The Impact of Blood Pressure and Baroreflex Sensitivity on Wind-Up


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Abstract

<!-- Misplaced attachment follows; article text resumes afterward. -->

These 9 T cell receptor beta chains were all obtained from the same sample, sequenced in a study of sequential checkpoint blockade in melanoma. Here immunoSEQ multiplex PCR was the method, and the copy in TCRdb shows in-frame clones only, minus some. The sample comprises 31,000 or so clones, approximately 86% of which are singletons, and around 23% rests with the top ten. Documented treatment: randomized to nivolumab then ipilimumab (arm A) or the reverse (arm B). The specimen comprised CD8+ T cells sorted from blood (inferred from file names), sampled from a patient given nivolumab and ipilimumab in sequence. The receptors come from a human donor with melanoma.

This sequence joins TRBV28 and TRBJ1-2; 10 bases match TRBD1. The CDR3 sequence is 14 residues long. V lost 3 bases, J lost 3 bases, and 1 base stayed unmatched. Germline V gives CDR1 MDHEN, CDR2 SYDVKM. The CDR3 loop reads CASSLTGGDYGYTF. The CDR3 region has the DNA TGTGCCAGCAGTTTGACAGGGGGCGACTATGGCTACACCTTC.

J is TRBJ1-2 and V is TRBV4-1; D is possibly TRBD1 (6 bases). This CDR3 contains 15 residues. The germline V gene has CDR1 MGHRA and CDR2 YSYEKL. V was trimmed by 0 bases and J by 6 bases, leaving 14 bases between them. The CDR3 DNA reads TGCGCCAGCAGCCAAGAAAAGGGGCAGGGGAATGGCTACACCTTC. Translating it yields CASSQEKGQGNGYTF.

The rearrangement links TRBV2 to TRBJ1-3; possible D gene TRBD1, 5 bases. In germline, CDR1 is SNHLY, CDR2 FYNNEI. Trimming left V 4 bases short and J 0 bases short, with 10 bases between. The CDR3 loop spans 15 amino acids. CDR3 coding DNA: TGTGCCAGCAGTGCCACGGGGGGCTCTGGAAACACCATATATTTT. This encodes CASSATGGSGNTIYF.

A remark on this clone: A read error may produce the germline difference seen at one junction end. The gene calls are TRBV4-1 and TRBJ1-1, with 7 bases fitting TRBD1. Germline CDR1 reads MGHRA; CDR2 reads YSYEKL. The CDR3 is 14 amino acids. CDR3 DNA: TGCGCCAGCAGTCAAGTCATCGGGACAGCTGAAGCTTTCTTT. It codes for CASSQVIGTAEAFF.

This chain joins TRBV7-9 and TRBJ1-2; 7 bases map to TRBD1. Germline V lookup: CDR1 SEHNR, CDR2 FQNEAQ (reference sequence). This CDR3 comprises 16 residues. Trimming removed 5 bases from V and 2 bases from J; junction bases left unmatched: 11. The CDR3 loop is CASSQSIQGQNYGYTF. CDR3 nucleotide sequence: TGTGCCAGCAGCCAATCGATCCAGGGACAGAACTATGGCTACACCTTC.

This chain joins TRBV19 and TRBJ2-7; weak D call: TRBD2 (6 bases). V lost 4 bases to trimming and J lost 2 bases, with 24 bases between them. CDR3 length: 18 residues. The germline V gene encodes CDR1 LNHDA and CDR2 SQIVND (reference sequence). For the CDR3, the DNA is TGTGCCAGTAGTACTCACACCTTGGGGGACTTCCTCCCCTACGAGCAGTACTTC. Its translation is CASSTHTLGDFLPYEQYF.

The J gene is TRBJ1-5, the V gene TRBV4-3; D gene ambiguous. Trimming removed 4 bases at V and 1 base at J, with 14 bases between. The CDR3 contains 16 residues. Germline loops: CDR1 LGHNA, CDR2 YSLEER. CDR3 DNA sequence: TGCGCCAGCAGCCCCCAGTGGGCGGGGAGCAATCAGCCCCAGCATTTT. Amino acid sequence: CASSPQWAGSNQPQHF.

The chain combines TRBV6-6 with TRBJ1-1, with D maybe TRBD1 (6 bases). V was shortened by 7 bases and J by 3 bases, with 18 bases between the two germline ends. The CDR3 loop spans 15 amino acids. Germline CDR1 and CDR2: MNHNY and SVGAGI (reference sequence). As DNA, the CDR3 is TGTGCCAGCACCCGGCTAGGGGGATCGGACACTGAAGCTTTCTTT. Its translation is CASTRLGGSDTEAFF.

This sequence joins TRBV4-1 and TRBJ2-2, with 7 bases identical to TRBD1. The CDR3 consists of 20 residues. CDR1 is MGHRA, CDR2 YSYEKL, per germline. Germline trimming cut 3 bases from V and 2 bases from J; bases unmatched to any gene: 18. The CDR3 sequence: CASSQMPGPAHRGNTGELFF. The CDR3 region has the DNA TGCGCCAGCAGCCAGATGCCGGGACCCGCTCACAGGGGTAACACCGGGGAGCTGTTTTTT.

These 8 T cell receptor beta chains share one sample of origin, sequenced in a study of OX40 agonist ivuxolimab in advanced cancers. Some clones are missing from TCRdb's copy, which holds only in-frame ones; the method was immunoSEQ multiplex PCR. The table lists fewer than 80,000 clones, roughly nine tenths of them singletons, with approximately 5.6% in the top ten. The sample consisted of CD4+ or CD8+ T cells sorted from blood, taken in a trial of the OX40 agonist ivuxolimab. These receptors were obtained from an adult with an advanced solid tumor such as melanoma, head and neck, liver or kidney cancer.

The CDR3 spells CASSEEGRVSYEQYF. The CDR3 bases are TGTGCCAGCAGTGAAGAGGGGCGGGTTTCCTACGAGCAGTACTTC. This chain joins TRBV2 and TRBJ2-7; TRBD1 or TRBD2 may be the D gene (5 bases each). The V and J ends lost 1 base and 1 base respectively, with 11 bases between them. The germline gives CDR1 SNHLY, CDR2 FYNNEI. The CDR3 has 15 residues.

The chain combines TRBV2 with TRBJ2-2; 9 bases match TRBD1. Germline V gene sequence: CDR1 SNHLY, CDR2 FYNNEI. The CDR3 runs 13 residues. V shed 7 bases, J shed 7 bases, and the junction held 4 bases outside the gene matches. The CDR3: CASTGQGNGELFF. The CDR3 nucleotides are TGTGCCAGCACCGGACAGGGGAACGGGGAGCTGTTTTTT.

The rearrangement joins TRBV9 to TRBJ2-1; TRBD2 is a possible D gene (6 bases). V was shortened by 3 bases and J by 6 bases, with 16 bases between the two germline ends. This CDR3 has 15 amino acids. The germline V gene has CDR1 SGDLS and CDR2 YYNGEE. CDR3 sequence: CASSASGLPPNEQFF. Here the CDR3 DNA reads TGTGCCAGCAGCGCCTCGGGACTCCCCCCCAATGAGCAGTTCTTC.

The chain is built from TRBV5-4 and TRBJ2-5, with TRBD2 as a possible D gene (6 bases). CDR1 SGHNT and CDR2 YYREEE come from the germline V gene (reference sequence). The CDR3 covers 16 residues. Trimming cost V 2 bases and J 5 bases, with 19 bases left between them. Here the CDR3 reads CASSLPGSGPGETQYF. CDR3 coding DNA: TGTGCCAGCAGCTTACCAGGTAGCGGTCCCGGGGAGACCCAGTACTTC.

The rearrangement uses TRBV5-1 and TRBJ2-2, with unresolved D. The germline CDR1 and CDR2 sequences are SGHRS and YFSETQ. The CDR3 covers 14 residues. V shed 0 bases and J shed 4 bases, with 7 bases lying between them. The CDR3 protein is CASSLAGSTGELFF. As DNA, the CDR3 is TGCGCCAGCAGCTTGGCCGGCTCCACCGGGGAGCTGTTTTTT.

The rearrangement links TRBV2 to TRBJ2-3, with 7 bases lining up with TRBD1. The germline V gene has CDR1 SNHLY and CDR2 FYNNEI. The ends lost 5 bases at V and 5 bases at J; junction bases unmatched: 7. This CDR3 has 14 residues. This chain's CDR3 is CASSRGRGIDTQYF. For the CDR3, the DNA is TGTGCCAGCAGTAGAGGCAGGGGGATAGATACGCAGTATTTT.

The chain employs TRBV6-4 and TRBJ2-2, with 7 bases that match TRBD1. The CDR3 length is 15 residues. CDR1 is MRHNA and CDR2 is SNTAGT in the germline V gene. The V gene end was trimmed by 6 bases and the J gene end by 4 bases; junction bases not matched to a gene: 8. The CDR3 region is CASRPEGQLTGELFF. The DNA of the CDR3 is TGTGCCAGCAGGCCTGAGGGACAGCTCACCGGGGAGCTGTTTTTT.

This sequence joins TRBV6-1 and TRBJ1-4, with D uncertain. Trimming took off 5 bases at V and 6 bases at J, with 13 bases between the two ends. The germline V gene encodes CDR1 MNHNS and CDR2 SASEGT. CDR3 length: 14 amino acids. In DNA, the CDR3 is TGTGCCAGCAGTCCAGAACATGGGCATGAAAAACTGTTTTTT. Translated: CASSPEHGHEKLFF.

BACKGROUND:Elevated resting blood pressure (BP) and spontaneous baroreflex sensitivity (BRS) are associated with hypoalgesia to acute pain. These associations are significantly altered in chronic pain. We investigated whether degree of wind-up (marker for central sensitization) is similarly influenced by BP and BRS, and whether these associations are altered by chronic pain.METHODS:BP and BRS (sequence method) were assessed in 30 healthy and 26 chronic back pain subjects who then completed a standardized thermal stimulation protocol to assess wind-up. This protocol was performed under placebo and α-2 adrenergic (ADRA2) blockade with yohimbine in counterbalanced order to test for the influence of ADRA2 mechanisms.RESULTS:1) In healthy controls, higher systolic BP was associated with lower wind-up (P < 0.05) but this was reversed in chronic pain subjects (P < 0.05); 2) higher BRS was associated with lower wind-up in healthy controls (P < 0.05) but not in the chronic pain group; 3) higher systolic BP was associated with lower BRS only in the chronic pain group (P < 0.05); and 4) ADRA2 receptor blockade did not significantly affect wind-up.CONCLUSIONS:These findings suggest that hypoalgesia associated with elevated resting BP and BRS in healthy individuals involves both diminished central sensitization (reflected in wind-up) and enhanced descending inhibition. The presence of chronic pain significantly alters the nature of these interactions. The reversal of normal interactions between overlapping systems modulating cardiovascular systems and pain in chronic pain patients may shift the healthy buffering of BP and heart rate toward instability and eventual higher BP and cardiovascular morbidity.

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